Broken Wings (Broken Wings 1) - Page 164

“So,” he said, “we don’t want to see you go to women’s prison, either. Young girls your age don’t come out of there any better. Most come out worse.”

“I’m not going to any prison,” I said.

“Keeping you out of places like that means hiring expensive lawyers, Phoebe. That’s not something we can do. Mae Louise is right. It’s just a matter of when, not if, you’ll be put in with hardened criminals and become more like them. We both feel we’d be letting your poor daddy down something terrible if we let it happen.”

“Daddy’s dead,” I said sharply.

“When someone dies, you don’t lose or forget your obligations to him or her. If anything, what you promised becomes more important because it’s really all up to you. That’s a lesson I guess you were never taught, but then there are many lessons you were never taught and should have been. That’s why we’re sitting here like this right now.”

I squinted at him.

“Why are we sitting here, Uncle Buster?”

I didn’t think he was going to answer because it took him so long. Finally, he looked up at me.

“When we came home from church and realized you had run off, I had to call the police, Phoebe. Your aunt Mae Louise was hysterical about it, too. The police sent that policewoman over to speak with us. She was concerned, and she told us about a school that might be able to help you.”

“What school?”

“A school for girls who get themselves into too much trouble, much more trouble than most parents or guardians can handle themselves. We know you’ve got a history with the devil. This time you almost killed someone. Next time, you might do that or something almost as serious. Then what, Phoebe? We would be to blame, too.”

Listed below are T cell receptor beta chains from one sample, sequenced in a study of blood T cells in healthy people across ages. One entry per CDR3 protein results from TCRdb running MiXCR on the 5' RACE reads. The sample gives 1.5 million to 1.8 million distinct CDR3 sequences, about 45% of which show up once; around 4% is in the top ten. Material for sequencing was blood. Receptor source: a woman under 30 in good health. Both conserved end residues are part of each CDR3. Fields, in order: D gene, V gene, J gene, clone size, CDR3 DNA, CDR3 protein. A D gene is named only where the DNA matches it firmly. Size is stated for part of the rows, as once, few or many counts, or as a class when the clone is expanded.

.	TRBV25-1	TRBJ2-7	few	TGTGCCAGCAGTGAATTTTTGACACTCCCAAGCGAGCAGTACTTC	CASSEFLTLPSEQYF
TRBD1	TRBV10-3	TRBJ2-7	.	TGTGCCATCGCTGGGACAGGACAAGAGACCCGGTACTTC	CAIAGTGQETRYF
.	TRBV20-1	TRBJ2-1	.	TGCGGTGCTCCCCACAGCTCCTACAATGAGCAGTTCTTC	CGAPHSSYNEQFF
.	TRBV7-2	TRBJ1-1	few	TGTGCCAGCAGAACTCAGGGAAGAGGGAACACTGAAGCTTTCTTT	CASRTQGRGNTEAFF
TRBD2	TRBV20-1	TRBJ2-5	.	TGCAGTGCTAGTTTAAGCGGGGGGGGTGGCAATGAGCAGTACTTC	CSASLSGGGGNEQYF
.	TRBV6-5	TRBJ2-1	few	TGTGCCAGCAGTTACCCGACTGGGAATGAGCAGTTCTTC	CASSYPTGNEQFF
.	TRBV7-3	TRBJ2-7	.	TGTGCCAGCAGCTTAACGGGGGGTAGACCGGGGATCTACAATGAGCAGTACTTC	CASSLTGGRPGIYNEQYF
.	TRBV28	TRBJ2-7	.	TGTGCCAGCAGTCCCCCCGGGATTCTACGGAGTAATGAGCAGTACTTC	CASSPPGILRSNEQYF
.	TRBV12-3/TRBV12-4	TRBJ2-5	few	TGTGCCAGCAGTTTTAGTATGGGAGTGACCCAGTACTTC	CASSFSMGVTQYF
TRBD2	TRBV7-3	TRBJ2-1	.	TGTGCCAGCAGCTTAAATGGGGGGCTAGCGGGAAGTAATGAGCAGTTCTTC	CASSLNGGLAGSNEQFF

“I don’t see how another school makes any difference, especially any school around here. The girls and the boys here are just too stuck-up and fancy.”

“This school’s not around here, Phoebe. You won’t be living with us anymore.”

I raised my eyebrows. That should have sounded good to me, but something in his voice made me hold back my glee.

“Where is it then?” I asked.

“That boy you hurt, his father has a lot of influence in the community, Phoebe,” he replied instead of answering my question. “This situation isn’t going to disappear, especially now that they know you broke the agreement and ran off. They’ll expect you to do it again. I can’t chain you to the bed in your room, can I? And your aunt doesn’t want to stand guard outside your door, and I can’t be called away from my work to go looking for you or to solve some new crisis.”

“I get the point, Uncle Buster. I never wanted to live with you and Aunt Mae Louise. You know that.”

“Right. Right,” he said. He sounded too relieved.

“But I don’t understand about this school.”

“It’s a school that’s run by people who know how to help you, to save you from yourself.”

“What is it, some Bible-thumping, hymn-singing camp? Because if it is…”

“Now you listen to me,” he said, pointing his thick right forefinger at me. “This is precisely your last chance. After this, no one’s going to take your side or be bothered with you, Phoebe. You’d be left out there with the sharks and you wouldn’t last long, no, ma’am.”

He nodded after his own thoughts.

“You be grateful you have this opportunity, and you don’t fail at it, understand?”

“Whatever you say, Uncle Buster,” I told him.

He lowered his hand.

“Your aunt’s right about you, girl. You do need this.”

“Yeah, everybody has always been right about me, except me.” I pushed the coffee cup away, spilling some coffee on the table.

He took out his wallet and put down some money.

“We’re going now, Phoebe,” he said. “You want to use the bathroom? You have a trip ahead of you.”

Tags: V.C. Andrews Broken Wings Horror
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